|An illustration from Jules Verne’s essay “Edgard Poë et ses oeuvres” (Edgar Poe and his Works,1862) drawn by Frederic Lix or Yan’ Dargent.|
How many of you have encountered the experience of nihilism, as in the experience of total skepticism of any meaning concerning life and existence? Have you yet peered into the yawning abyss of nothingness, that your life means nothing, that the world and its laws and moralities mean nothing, that there is no objective basis for truth? According to Nietzsche, if you are to be transformed from a mediocre member of the masses into a fully individuated human, then the encounter with nihilism is a dire necessity. Nietzsche writes,
Nihilism as a psychological state will have to be reached, first, when we have sought a “meaning” in all events that is not there: so the seeker eventually becomes discouraged. Nihilism, then, is the recognition of the long waste of strength, the agony of the “in vain,” insecurity, the lack of any opportunity to recover and to regain composure–being ashamed in front of oneself, as if one had deceived oneself all too long…Thus, disappointment regarding an alleged aim of becoming as a cause of nihilism: whether regarding a specific aim or, universalized, the realization that all previous hypotheses about aims that concern the whole “evolution” are inadequate (man no longer the collaborator, let alone the center, of becoming) (Nietzsche 12).
Nihilism is a transitional stage in the process of overcoming oneself. Many times, the thinker will arrive at the edge of the Maelstrom (Poe’s metaphor, not Nietzsche’s) after deciding that all is meaningless. The Maelstrom makes one giddy, its potency is overwhelming, its possibility incomprehensible. Frightened by the roaring, gyrating turmoil, most turn away, commit suicide, or live the remainder of their lives in torment. What they don’t understand is that the Maelstrom is a means of transformation. Nietzsche referred to this form of nihilism as “passive nihilism.” The “active” nihilist is the one who recognizes the Maelstrom as an avenue to greater things, to be what one is meant to be in the earth. One must, with all abandon, leap into the whirling vortex of energy! This is the overcoming of nihilism. Yes, it is extremely dangerous, but the value of what you will become is overwhelmingly richer than the danger that ensues.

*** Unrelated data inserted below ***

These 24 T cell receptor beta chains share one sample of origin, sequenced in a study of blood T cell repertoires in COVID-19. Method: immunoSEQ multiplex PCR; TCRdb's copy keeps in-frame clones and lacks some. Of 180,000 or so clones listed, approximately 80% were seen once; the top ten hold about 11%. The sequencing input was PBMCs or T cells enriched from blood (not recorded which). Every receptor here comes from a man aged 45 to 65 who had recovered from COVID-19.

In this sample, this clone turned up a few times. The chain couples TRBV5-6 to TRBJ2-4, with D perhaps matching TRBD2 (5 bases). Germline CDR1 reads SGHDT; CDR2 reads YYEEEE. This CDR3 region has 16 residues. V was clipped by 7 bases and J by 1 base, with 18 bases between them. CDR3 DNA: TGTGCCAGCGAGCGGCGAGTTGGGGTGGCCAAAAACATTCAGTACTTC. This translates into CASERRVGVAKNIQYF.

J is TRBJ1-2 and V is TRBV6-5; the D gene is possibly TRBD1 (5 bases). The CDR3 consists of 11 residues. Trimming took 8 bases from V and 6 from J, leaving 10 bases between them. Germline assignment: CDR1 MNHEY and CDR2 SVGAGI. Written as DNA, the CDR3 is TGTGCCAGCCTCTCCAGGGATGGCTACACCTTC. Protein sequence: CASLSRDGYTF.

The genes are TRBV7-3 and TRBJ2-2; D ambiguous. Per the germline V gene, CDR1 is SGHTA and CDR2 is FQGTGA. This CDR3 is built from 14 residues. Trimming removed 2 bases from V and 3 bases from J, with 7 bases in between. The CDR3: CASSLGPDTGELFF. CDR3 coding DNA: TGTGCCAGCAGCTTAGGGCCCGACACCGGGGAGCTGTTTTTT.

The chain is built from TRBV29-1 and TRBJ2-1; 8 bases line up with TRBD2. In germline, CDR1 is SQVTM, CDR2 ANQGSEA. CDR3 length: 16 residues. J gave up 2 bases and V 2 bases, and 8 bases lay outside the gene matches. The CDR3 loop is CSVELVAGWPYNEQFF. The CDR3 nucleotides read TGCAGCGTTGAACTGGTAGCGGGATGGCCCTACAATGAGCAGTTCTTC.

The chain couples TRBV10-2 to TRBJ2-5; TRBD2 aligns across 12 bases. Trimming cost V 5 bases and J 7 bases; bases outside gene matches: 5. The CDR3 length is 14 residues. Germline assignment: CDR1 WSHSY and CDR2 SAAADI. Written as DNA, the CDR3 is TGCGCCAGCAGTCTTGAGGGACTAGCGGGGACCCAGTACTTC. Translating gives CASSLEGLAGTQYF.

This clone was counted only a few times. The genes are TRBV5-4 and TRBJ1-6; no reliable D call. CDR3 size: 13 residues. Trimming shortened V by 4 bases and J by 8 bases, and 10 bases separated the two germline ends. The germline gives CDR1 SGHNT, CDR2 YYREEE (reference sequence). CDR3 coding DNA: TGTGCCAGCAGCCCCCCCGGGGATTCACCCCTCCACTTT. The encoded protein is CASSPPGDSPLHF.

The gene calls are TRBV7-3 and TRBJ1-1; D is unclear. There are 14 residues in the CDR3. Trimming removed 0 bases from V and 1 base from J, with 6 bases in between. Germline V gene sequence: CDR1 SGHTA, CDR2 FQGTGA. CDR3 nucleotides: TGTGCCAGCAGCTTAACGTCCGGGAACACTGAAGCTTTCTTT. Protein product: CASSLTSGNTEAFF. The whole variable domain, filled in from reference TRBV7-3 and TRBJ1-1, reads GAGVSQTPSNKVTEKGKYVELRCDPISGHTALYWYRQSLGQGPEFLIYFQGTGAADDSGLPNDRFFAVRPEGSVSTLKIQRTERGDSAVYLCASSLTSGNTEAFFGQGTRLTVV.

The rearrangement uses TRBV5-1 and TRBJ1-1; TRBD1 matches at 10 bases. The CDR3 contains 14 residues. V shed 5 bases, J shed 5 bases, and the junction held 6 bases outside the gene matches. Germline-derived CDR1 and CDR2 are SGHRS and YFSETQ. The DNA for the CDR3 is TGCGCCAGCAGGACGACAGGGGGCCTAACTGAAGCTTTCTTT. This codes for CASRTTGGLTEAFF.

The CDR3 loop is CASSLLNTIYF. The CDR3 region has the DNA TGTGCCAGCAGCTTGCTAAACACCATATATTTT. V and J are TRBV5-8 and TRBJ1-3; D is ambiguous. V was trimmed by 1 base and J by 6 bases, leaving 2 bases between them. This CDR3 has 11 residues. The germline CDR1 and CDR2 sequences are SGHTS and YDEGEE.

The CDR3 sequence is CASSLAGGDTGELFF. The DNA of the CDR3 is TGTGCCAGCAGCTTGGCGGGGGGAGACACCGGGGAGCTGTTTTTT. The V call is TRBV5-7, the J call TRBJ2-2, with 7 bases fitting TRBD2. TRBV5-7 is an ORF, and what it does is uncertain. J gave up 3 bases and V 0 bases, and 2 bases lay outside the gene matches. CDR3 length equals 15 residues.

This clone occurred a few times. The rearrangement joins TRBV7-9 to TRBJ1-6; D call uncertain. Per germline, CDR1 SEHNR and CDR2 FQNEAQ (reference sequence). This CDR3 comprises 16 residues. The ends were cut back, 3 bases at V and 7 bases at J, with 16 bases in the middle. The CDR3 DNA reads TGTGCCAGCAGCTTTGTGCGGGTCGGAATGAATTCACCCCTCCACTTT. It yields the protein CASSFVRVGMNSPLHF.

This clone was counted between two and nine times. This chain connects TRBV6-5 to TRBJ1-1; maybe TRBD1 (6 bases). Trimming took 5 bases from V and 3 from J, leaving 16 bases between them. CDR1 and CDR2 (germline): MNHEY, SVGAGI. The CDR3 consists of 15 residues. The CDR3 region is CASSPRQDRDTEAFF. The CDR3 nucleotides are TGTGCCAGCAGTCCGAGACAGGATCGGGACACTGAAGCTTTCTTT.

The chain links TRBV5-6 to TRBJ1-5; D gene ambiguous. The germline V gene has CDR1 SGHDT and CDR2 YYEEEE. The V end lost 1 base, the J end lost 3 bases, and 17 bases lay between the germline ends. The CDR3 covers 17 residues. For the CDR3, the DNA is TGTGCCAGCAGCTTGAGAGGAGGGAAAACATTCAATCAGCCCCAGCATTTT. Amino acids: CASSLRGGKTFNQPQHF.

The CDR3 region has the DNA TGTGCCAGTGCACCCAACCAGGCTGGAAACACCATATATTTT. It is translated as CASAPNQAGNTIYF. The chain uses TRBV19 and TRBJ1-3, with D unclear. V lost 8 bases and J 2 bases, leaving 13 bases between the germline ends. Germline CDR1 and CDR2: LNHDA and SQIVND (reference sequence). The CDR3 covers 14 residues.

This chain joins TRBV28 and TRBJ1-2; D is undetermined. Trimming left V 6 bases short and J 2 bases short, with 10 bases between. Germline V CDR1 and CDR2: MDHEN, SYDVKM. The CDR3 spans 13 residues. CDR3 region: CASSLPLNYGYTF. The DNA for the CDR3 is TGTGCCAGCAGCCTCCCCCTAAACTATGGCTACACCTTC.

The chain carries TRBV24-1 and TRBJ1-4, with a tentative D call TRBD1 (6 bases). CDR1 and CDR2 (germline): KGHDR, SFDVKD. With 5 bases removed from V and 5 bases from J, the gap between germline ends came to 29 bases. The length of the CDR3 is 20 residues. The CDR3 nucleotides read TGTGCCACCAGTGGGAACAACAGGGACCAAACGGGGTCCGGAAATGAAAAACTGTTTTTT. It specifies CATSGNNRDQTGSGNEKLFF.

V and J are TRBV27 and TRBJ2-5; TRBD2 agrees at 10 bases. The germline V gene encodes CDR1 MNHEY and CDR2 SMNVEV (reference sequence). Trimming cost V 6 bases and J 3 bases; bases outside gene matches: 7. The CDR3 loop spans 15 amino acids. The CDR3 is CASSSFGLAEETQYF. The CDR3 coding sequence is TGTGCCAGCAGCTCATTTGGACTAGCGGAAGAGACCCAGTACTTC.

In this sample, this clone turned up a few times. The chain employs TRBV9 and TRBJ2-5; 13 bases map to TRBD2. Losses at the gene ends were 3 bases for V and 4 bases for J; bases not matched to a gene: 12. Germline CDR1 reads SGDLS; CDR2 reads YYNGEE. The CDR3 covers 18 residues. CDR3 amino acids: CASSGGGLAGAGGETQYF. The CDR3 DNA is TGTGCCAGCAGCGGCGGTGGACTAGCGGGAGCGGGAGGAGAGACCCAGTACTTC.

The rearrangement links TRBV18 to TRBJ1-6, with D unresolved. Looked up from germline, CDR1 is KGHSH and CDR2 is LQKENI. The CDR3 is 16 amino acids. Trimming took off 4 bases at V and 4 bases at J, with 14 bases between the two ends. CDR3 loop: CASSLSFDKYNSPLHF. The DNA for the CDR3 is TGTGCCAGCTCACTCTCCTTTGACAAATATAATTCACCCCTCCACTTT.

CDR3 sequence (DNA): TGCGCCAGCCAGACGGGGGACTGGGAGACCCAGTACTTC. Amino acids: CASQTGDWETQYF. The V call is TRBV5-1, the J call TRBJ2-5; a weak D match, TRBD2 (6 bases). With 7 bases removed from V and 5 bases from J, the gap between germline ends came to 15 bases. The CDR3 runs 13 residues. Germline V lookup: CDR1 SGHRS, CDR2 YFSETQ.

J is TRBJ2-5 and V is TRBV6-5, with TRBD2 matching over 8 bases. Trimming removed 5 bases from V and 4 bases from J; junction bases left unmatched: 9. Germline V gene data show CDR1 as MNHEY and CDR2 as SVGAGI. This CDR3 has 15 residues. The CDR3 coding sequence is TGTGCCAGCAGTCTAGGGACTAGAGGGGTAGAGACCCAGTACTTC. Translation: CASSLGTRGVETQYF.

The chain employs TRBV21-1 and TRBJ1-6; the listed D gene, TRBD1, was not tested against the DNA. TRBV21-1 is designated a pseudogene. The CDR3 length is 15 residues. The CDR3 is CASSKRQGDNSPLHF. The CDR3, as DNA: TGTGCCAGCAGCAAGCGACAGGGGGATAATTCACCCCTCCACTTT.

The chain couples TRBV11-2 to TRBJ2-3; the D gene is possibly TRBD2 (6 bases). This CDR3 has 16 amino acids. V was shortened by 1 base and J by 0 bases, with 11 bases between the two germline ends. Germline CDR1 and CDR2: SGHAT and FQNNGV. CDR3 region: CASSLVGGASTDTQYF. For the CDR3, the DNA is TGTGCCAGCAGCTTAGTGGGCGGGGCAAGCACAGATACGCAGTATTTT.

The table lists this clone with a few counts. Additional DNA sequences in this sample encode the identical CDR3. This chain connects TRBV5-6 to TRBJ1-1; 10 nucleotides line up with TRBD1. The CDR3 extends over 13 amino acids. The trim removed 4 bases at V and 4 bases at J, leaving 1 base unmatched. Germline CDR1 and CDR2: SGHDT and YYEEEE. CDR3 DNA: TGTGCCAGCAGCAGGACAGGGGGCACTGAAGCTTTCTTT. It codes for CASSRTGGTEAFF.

This quote from Edgar Allan Poe is powerful:
It may look like boasting — but what I tell you is truth — I began to reflect how magnificent a thing it was to die in such a manner, and how foolish it was in me to think of so paltry a consideration as my own individual life, in view of so wonderful a manifestation of God’s power. I do believe that I blushed with shame when this idea crossed my mind. After a little while I became possessed with the keenest curiosity about the whirl itself. I positively felt a wish to explore its depths, even at the sacrifice I was going to make; and my principal grief was that I should never be able to tell my old companions on shore about the mysteries I should see. These, no doubt, were singular fancies to occupy a man’s mind in such extremity — and I have often thought since, that the revolutions of the boat around the pool might have rendered me a little light-headed (A Descent Into the Maelstrom, by Edgar Allan Poe).
The Maelstrom possesses a certain hypnotic appeal that is not easily ignored. This is the call of the Anima Mundi, an invitation to be metamorphosed from mediocrity to remarkability. The soul’s primary purpose in existence is to bring all animaterial entities, not to a static state of completion, but to a dynamic state of continual metamorphosis. This is the secret of the earth. We are here to meet our amazing destinies, but we must will it to be so. This is the will to power.
You might ask, “Isn’t this just more idealism?” No. These are earth-processes, entirely endemic to this natural world. All that we require to be remarkable human beings is here in this world, our home. There is no need to posit any other world, i.e. a metaphysical world, as the cause of this world. Our destiny is here. So, go ahead and take the leap!
The Will to Power. Friedrich Nietzsche. Trans. Walter Kauffman and R.J. Hollingdale. New York: Vintage, 1967.